1. Not finding help here? Sign up for a free 30min tutor trial with Chegg Tutors
    Dismiss Notice
Dismiss Notice
Join Physics Forums Today!
The friendliest, high quality science and math community on the planet! Everyone who loves science is here!

The integral

  1. Sep 25, 2009 #1
    1. The problem statement, all variables and given/known data

    Integration
    I am soooo lost. I don't even know if this is the right forum...... But where is the bridge between Calculus and Physics? I can Integrate equations, but when it comes to physics, i for one, don't know when to integrate; two, i don't see how you find the constants to remove from the integral; and three, Even given the integral formula for an equation, i still don't know what im doing. ?? finding the electric field of an object?? i thought Electric field was (1/4pi*epsilon naught)(Q/r^2). So how do i find the E field for different shapes?

    another example...

    ex. Va-Vb=SE.dl

    S-integral
    E-Electric Field
    dl-small segments of length

    I don't know how to use the equation;

    Or, electric flux,

    Flux=SE . dA

    What am i not understanding. Please help


    2. Relevant equations

    Flux=SE . dA

    Va-Vb=SE.dl



    3. The attempt at a solution
     
  2. jcsd
  3. Sep 27, 2009 #2

    tiny-tim

    User Avatar
    Science Advisor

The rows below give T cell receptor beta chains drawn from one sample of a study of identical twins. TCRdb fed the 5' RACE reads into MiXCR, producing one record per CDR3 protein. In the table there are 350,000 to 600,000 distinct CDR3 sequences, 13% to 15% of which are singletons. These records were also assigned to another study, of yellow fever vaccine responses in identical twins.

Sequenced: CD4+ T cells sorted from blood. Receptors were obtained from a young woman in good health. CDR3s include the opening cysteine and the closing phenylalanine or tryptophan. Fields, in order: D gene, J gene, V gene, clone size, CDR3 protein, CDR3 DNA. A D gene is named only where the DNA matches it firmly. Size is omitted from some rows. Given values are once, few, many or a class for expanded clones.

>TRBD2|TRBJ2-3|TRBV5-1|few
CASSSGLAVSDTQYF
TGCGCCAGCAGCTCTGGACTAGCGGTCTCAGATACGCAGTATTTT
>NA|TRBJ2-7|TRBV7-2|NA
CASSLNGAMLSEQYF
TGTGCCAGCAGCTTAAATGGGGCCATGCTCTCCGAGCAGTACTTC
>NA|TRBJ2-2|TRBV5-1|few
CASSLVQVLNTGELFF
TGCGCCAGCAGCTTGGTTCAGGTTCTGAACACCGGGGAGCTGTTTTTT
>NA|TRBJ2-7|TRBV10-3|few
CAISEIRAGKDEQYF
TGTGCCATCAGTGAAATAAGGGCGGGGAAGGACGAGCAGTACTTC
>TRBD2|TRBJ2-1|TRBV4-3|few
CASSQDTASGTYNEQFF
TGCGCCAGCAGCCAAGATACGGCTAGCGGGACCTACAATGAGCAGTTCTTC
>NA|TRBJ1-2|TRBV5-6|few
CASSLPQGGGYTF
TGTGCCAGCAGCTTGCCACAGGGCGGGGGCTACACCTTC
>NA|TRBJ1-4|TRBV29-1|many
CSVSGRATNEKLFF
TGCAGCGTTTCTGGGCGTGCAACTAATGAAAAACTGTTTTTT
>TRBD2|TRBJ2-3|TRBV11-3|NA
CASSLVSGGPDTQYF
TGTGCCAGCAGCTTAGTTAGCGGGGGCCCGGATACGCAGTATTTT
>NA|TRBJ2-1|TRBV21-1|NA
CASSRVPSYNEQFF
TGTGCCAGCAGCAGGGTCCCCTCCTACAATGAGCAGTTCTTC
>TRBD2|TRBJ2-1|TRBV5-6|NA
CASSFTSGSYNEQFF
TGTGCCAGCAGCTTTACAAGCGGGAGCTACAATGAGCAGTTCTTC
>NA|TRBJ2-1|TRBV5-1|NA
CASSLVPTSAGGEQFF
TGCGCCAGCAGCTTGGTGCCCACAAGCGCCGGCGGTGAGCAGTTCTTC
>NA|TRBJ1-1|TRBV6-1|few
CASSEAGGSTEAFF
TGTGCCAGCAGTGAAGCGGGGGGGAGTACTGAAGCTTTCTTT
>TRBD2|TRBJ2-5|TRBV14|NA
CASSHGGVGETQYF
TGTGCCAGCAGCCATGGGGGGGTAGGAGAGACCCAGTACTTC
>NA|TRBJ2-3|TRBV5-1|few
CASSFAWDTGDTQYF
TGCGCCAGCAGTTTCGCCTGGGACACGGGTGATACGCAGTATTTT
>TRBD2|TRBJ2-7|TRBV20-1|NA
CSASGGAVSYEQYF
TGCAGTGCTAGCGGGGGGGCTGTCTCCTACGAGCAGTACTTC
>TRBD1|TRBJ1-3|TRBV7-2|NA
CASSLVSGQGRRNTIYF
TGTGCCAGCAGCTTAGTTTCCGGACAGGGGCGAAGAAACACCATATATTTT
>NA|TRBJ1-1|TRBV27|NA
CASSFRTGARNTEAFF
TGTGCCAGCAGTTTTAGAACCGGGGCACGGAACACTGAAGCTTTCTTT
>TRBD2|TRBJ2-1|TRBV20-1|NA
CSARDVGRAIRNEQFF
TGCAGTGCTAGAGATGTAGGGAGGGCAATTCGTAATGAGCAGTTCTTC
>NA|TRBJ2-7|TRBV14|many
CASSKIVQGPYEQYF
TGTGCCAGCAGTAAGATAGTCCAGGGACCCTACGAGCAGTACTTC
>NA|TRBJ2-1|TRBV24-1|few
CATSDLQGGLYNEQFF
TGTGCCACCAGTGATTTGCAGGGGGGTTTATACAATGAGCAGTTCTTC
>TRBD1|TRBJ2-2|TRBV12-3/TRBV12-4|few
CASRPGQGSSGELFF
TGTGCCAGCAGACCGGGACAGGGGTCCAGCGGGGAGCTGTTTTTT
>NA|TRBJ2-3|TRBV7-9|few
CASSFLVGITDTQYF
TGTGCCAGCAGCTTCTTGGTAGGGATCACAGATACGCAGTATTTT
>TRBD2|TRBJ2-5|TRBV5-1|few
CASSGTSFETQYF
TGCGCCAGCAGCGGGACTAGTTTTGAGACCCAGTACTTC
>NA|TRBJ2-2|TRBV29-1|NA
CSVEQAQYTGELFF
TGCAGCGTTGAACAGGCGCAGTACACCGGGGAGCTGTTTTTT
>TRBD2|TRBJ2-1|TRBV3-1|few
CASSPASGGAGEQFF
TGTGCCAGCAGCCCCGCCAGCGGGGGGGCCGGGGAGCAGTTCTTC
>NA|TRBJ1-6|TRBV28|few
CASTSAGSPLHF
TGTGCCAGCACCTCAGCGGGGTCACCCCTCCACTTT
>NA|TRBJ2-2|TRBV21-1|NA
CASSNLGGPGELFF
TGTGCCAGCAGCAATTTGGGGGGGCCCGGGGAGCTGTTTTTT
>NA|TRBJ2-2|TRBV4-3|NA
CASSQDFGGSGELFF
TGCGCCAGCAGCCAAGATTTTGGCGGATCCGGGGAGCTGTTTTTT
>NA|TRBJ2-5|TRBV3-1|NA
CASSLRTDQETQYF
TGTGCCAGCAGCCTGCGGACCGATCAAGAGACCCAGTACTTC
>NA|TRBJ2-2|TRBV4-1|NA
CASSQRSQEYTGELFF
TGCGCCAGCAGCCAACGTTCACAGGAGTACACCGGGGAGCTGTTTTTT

Homework Helper

    Welcome to PF!

    Hi Josh930! Welcome to PF! :smile:

    (have an integral: ∫ and a pi: and an epsilon: ε and try using the X2 and X2 tags just above the Reply box :wink:)
    Some physical quantities are A times B, or (vector) A dot B or A cross B …

    for example, work done = force times distance …

    if A and B are constant, then you just multiply, but if one or both is varying, then you have to integrate, eg: ∫A dB or ∫A.dB
    Do you mean the constant of integration? You choose it to fit the initial (or boundary) condition: eg, you might choose potential energy to be zero at infinite distance.
    To find E at position x for different shapes, basically you integrate ∫∫∫ Q(r - x)d3r/4πε0(r - x)3

    Va - Vb = ∫E.dl is the work-energy theorem: the LHS is the increase in PE, and the RHS is the work done … if E varies, then you need to integrate.

    And yes, electric flux = ∫ E.dA … what is worrying you about that? :smile:
     
Know someone interested in this topic? Share this thread via Reddit, Google+, Twitter, or Facebook




Similar Discussions: The integral
  1. An integral (Replies: 2)

  2. Integration of (Replies: 10)

  3. Integral of (Replies: 3)

  4. Integral ? (Replies: 10)

  5. Integral of (Replies: 4)

Loading...